Prof. S. S. Xavier
S. S. Xavier is a Professor at Federal Institute of Paraná, Brazil. She has her expertise in electricity distribution companies benchmarking, especially with Data Envelopment Analysis models. Besides, she has her experience in economic regulation. Xavier received Diploma and Doctorate in Electrical Engineering, at University of Itajubá (Brazil). She has different affiliations at Federal University of Ouro Preto and Goiano Federal Institute. Xavier received recognition and award by conferences and scientific organizations, internationally.
Measuring efficiency in the Brazilian electricity distribution segment
In Brazil, rate of return regulation is partially employed in the definition of capital costs, whereas incentive regulation is fully applied in the calculation of operating costs. However, economic regulation best practices follow a different trend: the adoption of incentive regulation for capital and operating costs. This practice is based on the existence of a potential trade-off between them. Several studies analysing the efficiency of Brazilian Distribution System Operators (DSOs) have been published, but, to the best of our knowledge, no study has evaluated the economic effect of the adoption of total costs in the efficiency model. In this context, the present study proposes the use of total costs for the efficiency analysis of Brazilian DSOs from an incentive regulation perspective. For this purpose, we developed four models with non-decreasing returns to scale and input-orientation: the first two models, one with operating costs and other with total costs, were selected to evaluate the impact of total costs on efficiency analysis. The last two models were included in the analysis to validate the Data Envelopment Analysis (DEA) results using Stochastic Frontier Analysis (SFA). We tested the models with a dataset of 60 Brazilian distribution companies for the period 2008–2012. The results indicate that DSOs have average efficiency scores of 0.70, 0.84, 0.80, and 0.81 in Models 1, 2, 3, and 4, respectively. Model 1 considers ten utilities as efficient, including three small and seven large companies. In Model 2, which considers total costs as inputs, new companies are considered efficient. Model 1 can distort the incentives given to companies. For example, Coelce obtains an efficiency of 0.80 in Model 1 and of 1.00 in Model 2. These results corroborate the existence of a possible trade-off between operating and capital costs. Comparing the results of Model 3 and Model 4, the efficiencies of 39 companies increased with SFA, with a correlation between DEA and SFA results of 0.76. When evaluating the impact of the use of incentive regulations in total costs, we find a necessary average reduction of R$ 37 million, which is approximately 7% of real total costs in Model 2. Of the sixty companies evaluated, thirty-three exhibit total costs that are higher than those defined by DEA. Model 3 suggests an average reduction of R$ 49 million, or approximately 9% of real total costs. About half of companies need to reduce their costs. Some utilities prove to be efficient, such as, for example, RGE, which spent R$ 100 million less than expected. Model 4 presents the lowest required cost reduction, with a value of approximately R$ 34 million, or 6% of costs. This result is to be expected since SFA considers data error. This efficiency study concludes that, in theory, there is potential for cost savings in the energy distribution segment in Brazil. However, it is necessary to find a balance between the incentive to save total costs and, at the same time, ensure that desirable long-term investments are undertaken.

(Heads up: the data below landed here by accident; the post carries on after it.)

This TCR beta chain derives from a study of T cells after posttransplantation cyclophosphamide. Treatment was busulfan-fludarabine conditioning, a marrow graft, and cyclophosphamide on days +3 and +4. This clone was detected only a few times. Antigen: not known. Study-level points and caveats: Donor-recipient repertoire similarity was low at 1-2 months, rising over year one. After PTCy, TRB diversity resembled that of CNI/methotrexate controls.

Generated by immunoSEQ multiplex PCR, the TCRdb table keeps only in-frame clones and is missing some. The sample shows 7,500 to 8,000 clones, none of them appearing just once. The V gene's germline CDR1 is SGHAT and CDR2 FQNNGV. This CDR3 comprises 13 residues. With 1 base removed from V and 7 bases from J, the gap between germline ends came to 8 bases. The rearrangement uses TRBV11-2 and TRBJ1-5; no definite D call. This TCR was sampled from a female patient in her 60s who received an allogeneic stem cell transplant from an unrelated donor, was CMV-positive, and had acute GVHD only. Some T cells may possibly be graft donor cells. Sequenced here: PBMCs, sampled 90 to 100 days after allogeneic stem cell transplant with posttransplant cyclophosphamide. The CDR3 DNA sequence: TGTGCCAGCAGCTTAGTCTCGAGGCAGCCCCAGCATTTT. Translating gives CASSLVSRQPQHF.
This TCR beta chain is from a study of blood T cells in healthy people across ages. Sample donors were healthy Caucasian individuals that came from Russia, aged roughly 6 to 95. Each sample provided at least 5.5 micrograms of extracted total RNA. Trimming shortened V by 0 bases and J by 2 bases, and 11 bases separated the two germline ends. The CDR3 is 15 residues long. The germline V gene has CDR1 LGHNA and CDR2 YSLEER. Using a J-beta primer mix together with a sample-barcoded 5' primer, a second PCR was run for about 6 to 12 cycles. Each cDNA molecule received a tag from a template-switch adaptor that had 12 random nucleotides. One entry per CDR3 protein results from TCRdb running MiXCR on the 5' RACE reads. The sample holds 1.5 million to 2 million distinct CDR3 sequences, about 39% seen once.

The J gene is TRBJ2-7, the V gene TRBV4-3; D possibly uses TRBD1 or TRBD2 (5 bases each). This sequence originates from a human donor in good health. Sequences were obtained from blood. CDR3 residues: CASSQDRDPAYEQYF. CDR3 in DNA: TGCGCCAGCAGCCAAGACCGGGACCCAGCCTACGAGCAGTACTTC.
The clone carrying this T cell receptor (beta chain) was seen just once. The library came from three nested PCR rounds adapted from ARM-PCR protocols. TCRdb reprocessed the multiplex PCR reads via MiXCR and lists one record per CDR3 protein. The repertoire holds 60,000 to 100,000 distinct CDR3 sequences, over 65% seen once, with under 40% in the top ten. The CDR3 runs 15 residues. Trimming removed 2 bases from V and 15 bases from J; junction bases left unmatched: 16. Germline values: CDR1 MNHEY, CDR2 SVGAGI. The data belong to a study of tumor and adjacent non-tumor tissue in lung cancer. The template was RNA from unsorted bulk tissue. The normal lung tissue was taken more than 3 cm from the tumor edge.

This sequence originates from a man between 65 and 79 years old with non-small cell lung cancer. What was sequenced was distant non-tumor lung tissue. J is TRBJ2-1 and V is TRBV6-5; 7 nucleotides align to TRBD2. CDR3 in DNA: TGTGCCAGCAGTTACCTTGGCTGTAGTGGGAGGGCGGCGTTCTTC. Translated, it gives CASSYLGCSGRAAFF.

Economic Regulation, Incentive Regulation, Benchmarking.